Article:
Lucas…
2014 Episode…
2013 Episode…

Paul…
2014 Episode…
2013 Episode…

ADDITIONAL INFO…

For additional information on this year’s trial … read on.

Want to see more pictures of the beautiful garden, read on.

Follow along on Twitter and Facebook for updates this weekend!

GARDEN REPORT

Last night at our rose society meeting we each gave a report on what’s  going on in our gardens. There were reports of outstanding iris, peonies and roses — that seem to be stronger because of the Polar Vortex. (Who knew????) Right now the big winners in my garden are the Rugosas and clematis. Love em! Every garden is so individual … what’s making a statement in your garden this week?

Bloom Thyme Friday
HAPPY BLOOM THYME FRIDAY

Potting Shed Review: R is for Rose

I am currently reading Carolyn Parker’s book R is for Rose and am taking my time to savor every story and every picture. This book is not only eye candy for rose lovers, but it also showcases so many of Carolyn’s talents:

As a garden designer: She shares with us her amazing garden.

As a floral arranger: She uses a unique variety of containers to showcase her beautiful roses.

As a photographer: She has an amazing gift as a photographer.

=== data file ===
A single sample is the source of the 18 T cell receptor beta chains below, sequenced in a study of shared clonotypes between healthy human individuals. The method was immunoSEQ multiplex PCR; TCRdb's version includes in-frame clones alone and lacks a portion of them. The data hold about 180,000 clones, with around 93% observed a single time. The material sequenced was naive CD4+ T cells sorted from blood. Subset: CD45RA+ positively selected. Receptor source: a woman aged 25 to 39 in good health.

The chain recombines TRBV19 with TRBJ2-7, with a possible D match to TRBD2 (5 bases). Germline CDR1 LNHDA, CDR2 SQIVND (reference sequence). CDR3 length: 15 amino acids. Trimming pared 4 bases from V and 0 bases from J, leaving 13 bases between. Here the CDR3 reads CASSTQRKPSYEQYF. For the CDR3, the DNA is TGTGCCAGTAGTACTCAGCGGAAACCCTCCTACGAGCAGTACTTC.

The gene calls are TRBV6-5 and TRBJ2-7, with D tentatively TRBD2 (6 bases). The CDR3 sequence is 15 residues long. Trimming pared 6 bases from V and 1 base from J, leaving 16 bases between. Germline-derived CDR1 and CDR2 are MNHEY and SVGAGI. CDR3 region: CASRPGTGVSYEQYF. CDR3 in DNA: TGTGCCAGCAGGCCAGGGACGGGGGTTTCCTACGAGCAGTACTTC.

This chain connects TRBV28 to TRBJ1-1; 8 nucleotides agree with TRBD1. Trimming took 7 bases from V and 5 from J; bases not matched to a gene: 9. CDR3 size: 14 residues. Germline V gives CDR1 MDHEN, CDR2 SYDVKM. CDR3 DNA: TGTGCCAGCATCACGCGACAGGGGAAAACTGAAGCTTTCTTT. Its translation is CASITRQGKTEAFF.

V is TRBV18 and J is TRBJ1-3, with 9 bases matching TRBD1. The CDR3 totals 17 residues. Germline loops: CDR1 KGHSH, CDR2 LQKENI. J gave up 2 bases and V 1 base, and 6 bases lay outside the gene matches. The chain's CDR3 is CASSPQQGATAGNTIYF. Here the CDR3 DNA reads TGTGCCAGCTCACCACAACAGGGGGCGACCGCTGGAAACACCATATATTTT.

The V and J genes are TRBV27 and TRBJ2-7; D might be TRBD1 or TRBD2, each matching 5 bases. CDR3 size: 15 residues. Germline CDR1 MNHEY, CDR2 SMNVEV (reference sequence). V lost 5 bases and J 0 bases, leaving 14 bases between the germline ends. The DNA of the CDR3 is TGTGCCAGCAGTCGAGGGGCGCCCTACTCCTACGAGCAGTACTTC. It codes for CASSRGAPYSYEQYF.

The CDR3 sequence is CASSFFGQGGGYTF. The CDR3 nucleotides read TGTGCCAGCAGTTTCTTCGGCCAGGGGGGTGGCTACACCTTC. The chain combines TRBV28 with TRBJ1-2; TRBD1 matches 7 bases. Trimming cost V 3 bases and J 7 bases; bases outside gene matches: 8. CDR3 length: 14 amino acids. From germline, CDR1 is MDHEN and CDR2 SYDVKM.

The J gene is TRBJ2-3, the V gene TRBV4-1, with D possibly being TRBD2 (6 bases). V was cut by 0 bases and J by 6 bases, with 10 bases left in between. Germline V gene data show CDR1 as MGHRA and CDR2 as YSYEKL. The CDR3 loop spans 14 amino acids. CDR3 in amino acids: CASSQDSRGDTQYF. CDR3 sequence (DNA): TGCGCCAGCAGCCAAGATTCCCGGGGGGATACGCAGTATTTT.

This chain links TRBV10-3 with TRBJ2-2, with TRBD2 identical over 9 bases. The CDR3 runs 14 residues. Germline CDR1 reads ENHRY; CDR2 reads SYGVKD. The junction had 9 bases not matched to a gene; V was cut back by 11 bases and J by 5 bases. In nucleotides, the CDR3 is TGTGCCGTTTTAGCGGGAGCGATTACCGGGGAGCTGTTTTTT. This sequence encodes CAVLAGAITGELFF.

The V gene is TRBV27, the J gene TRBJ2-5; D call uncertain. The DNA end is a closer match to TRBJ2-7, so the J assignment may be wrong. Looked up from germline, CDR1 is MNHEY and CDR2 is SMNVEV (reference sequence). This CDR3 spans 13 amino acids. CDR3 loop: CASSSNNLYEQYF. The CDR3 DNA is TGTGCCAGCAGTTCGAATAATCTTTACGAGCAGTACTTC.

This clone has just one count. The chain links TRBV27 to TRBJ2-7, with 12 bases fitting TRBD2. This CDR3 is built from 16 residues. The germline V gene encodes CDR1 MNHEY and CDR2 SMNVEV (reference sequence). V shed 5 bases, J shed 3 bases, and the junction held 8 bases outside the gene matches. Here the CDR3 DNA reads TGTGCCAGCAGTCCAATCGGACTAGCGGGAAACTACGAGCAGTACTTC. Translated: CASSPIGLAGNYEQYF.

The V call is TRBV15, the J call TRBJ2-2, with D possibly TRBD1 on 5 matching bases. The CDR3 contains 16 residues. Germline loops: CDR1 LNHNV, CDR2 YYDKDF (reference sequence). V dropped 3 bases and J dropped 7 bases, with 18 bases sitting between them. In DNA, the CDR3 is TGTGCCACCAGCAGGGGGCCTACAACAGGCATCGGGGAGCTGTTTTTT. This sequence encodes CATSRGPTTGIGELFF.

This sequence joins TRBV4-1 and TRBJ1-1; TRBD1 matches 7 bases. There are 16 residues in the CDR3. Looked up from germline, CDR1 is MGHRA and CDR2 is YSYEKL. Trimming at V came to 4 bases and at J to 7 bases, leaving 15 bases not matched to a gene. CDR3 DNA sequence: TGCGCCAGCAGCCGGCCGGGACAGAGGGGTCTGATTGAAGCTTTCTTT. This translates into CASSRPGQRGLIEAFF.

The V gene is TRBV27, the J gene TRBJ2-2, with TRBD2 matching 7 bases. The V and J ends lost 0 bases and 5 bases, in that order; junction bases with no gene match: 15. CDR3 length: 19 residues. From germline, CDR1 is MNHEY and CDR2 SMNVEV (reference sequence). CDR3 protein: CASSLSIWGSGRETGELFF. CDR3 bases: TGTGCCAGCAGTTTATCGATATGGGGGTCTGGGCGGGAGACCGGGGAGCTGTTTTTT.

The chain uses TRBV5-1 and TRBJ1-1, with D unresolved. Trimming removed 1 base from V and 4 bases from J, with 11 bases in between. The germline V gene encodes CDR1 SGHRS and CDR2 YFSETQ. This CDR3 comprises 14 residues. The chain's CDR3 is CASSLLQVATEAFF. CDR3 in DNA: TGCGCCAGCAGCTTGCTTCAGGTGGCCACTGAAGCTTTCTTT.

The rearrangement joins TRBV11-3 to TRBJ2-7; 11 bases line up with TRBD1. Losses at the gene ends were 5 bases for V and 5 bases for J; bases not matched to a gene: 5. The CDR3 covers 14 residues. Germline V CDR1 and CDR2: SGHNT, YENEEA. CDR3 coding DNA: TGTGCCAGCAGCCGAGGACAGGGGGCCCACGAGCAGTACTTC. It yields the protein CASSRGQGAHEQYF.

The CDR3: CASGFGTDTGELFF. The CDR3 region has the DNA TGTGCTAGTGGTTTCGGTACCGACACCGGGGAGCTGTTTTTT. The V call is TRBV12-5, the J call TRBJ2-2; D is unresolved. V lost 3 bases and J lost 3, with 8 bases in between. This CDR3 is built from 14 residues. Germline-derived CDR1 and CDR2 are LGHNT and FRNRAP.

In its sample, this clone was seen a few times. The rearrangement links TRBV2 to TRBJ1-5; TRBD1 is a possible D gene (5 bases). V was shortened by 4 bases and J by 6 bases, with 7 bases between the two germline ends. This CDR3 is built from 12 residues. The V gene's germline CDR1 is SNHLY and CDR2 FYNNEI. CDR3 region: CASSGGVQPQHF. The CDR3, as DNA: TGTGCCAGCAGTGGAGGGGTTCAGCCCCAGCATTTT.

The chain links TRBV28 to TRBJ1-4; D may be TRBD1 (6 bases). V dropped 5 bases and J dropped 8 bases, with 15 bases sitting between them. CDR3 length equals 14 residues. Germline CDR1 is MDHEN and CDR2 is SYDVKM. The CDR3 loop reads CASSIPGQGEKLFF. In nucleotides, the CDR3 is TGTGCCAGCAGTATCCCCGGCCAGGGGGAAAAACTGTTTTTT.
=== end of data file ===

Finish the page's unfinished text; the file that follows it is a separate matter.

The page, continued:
And most of all, her skills as a storyteller: With each letter of the alphabet she draws us in with one heartwarming story after another!

GRAHAM THOMAS & CAROLYN

My favorite story in Carolyn’s book is in chapter “G” … for Graham Thomas English Rose. This rose is named for the legendary gardener and rose expert, Graham Thomas. She actually had the opportunity of a life time to meet him and to share the story she had written about him in person! You just have to read this story!

BLOG TALK RADIO

I had the privilege of interviewing Carolyn recently about her book on Blog Talk Radio. She was enchanting! You can listen to that interview here.

FINDING THE BOOK

You can find her book on Amazon … click here.

Garden friends, this is a book you just might want to mention to Santa … to be sure he gets it on your Christmas list.

I think you will also enjoy Carolyn’s blog … rosenotes.com.

Potting Shed Review: How to Eat a Rose by Jim Long

I had the pleasure of speaking with Jim Long during last week’s Rose Chat interview    about his book, How To Eat a Rose, the rose as herb of the year and so much more.

JIM LONG

Jim has appeared on numerous HGTV and Discovery Channel gardening programs as well as P. Allen Smith’s garden series. His gardens have been featured in Southern Living, Gourmet and Better Homes & Gardens magazines. He also writes the syndicated newspaper column, The Ozarks Gardener that runs in newspapers in Missouri and Arkansas. Check out the Ozark’s Gardener blog here.